Persistent fatigue in hematopoietic stem cell transplantation survivors

Eileen Danaher Hacker, Anne M. Fink, Tara Peters, Chang Park, Giamila Fantuzzi, Damiano Rondelli

Research output: Contribution to journalArticle

7 Scopus citations


Background: Fatigue is highly prevalent after hematopoietic stem cell transplantation (HCT). It has been described as intense and may last for years following treatment. Objective: The aim of this study is to compare fatigue, physical activity, sleep, emotional distress, cognitive function, and biological measures in HCT survivors with persistent fatigue (n = 25) with age- and gender-matched healthy controls with occasional tiredness (n = 25). Methods: Data were collected using (a) objective, real-time assessments of physical activity and sleep over 7 days; (b) patient-reported fatigue assessments; (c) computerized objective testing of cognitive functioning; and (d) biological measures. Differences between groups were examined using multivariate analysis of variance. Results: Survivors of HCT reported increased physical (P <.001), mental (P <.001), and overall (P <.001) fatigue as well as increased anxiety (P <.05) and depression (P <.01) compared with healthy controls. Red blood cell (RBC) levels were significantly lower in HCT survivors (P <.001). Levels of RBC for both groups, however, were in the normal range. Tumor necrosis factor-α (P <.001) and interleukin-6 (P <.05) levels were significantly higher in HCT survivors. Conclusions: Persistent fatigue in HCT survivors compared with healthy controls with occasional tiredness is accompanied by increased anxiety and depression along with decreased RBC counts. Elevated tumor necrosis factor-α and interleukin-6 levels may be important biomarkers. Implications for Practice: This study provides preliminary support for the conceptualization of fatigue as existing on a continuum, with tiredness anchoring one end and exhaustion the other. Persistent fatigue experienced by HCT survivors is more severe than the occasional tiredness of everyday life.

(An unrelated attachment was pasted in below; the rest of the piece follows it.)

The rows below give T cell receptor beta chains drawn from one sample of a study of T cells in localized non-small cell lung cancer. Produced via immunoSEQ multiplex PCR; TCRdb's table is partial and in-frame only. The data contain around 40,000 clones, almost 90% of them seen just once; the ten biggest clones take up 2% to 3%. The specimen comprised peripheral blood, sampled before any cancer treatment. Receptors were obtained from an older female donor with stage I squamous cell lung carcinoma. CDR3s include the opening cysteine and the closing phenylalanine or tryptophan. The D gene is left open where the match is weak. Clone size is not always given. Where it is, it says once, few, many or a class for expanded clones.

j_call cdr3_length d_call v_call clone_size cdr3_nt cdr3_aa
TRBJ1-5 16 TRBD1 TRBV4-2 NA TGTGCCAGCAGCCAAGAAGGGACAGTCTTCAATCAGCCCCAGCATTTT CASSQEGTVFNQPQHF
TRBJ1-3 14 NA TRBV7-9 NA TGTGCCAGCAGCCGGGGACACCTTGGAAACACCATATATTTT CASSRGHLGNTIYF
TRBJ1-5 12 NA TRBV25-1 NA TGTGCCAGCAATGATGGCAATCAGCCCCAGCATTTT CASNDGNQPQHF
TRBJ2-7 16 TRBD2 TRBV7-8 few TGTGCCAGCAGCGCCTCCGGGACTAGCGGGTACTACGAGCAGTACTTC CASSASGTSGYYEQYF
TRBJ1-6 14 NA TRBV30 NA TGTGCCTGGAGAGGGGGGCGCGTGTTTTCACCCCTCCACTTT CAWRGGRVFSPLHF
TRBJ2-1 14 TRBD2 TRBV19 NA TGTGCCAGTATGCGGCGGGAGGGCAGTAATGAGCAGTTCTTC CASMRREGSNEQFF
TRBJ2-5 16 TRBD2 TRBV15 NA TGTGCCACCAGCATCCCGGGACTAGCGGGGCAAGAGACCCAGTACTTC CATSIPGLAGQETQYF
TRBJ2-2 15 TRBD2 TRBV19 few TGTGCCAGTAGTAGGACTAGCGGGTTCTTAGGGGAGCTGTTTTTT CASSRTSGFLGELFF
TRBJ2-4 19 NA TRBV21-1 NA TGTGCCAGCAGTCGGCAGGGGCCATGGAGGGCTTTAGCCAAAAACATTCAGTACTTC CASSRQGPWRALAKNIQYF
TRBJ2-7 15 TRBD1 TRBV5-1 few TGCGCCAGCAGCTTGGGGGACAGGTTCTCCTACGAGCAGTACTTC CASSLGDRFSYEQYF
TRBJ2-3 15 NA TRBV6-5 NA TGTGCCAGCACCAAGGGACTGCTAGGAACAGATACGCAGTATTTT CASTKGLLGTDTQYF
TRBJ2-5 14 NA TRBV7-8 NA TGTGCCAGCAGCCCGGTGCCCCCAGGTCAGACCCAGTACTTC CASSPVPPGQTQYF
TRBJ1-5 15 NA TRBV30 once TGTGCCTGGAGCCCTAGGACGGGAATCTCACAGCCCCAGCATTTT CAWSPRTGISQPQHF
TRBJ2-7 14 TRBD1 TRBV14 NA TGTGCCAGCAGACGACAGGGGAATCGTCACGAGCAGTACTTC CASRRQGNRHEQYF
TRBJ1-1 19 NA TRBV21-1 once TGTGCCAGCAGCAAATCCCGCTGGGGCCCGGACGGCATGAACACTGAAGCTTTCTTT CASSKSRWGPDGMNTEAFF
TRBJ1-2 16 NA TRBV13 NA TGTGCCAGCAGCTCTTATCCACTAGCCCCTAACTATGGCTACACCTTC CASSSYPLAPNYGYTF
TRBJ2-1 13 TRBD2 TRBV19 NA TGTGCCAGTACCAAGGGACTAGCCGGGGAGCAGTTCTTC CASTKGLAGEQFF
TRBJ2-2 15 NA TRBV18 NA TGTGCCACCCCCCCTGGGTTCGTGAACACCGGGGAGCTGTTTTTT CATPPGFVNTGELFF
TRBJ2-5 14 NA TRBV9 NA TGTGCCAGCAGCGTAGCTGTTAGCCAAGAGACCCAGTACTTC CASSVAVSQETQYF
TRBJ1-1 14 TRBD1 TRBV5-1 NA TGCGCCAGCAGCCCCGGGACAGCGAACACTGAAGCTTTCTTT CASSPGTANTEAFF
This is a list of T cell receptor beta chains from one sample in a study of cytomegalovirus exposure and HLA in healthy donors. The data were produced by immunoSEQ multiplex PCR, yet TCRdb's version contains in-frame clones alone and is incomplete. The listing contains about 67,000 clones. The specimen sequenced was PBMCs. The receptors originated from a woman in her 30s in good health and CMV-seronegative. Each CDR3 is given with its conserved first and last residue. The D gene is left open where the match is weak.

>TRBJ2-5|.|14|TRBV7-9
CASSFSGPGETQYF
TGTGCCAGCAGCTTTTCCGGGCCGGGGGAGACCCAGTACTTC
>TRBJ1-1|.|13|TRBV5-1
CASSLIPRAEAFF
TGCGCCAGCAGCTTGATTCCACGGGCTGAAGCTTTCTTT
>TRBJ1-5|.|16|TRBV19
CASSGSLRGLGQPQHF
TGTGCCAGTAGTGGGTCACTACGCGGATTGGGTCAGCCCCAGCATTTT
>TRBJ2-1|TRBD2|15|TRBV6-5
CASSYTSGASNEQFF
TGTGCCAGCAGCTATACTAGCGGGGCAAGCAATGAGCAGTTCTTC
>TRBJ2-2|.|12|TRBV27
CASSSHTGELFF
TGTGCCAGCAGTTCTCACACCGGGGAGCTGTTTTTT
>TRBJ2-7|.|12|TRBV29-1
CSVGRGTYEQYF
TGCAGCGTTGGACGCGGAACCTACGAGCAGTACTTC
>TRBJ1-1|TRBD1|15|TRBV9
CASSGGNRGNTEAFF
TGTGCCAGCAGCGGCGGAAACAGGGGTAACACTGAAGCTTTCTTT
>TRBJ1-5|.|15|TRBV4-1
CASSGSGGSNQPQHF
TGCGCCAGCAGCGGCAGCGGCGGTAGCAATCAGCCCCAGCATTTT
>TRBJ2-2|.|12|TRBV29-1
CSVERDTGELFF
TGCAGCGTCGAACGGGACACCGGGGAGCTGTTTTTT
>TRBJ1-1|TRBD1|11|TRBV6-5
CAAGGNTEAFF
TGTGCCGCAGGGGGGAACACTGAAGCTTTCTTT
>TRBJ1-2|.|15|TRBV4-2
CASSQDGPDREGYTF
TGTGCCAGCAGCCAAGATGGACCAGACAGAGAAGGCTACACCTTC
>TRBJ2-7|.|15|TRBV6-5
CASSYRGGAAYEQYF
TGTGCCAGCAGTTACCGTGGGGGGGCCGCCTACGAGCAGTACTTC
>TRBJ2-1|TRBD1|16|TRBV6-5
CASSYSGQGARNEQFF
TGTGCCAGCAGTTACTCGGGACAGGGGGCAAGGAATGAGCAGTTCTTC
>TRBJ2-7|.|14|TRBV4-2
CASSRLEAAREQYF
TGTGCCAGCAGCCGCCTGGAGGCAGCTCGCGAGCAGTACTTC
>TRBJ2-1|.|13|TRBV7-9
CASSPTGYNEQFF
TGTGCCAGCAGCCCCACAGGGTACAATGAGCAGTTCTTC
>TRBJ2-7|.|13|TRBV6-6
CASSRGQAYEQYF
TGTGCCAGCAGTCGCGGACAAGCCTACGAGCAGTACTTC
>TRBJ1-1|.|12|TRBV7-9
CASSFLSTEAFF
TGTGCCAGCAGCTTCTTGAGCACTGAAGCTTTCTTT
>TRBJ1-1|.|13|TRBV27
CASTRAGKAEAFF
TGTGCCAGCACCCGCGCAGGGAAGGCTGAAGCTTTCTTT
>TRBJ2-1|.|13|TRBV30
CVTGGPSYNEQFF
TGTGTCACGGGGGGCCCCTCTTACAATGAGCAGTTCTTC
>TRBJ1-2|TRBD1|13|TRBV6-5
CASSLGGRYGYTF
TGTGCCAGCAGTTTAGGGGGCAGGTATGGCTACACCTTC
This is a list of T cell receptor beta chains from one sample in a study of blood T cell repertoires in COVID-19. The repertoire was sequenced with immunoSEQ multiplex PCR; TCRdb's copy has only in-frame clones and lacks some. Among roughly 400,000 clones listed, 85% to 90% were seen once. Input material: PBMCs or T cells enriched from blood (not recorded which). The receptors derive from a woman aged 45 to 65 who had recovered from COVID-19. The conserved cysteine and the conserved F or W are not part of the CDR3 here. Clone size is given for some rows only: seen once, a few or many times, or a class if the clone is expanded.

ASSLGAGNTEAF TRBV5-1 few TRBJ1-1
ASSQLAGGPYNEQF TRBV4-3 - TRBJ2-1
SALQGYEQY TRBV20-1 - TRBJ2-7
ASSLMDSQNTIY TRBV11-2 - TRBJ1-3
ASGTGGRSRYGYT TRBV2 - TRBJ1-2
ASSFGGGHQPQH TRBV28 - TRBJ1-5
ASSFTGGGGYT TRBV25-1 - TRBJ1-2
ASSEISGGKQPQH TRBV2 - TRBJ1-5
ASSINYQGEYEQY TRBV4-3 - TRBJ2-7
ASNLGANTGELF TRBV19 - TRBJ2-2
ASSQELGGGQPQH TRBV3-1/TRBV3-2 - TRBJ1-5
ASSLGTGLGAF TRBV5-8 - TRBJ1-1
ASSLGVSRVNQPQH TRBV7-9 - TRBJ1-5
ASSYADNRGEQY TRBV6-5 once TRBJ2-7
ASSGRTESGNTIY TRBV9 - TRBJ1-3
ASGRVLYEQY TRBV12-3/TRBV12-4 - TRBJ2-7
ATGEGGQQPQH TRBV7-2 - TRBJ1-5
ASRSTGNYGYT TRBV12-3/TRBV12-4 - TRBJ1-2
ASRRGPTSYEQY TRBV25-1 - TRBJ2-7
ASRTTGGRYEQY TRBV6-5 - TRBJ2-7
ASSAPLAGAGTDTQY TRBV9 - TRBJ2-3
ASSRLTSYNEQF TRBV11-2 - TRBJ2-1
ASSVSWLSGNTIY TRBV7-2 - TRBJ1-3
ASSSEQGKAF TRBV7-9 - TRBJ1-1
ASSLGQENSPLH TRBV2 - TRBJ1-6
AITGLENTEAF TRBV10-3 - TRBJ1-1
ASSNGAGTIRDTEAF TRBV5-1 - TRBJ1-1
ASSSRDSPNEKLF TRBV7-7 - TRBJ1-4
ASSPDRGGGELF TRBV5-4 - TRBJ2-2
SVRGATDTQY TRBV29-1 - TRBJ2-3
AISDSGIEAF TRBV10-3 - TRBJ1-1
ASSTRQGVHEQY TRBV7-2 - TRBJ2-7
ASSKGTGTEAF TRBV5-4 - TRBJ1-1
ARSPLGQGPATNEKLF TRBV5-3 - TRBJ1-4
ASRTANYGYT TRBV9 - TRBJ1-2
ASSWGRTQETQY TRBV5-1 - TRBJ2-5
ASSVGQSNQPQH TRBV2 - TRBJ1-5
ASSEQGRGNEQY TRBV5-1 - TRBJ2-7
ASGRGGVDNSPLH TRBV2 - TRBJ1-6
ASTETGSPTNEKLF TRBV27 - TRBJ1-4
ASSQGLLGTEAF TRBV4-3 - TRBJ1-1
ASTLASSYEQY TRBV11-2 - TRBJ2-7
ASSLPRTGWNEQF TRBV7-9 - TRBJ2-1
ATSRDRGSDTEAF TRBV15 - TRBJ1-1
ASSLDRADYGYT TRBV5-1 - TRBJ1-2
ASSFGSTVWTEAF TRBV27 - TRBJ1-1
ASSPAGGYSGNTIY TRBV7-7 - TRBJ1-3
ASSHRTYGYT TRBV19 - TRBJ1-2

Original languageEnglish (US)
Pages (from-to)174-183
Number of pages10
JournalCancer nursing
Issue number3
StatePublished - May 1 2017
Externally publishedYes


  • Anxiety
  • Cancer survivors
  • Depression
  • Fatigue
  • Stem cell transplantation

ASJC Scopus subject areas

  • Oncology
  • Oncology(nursing)

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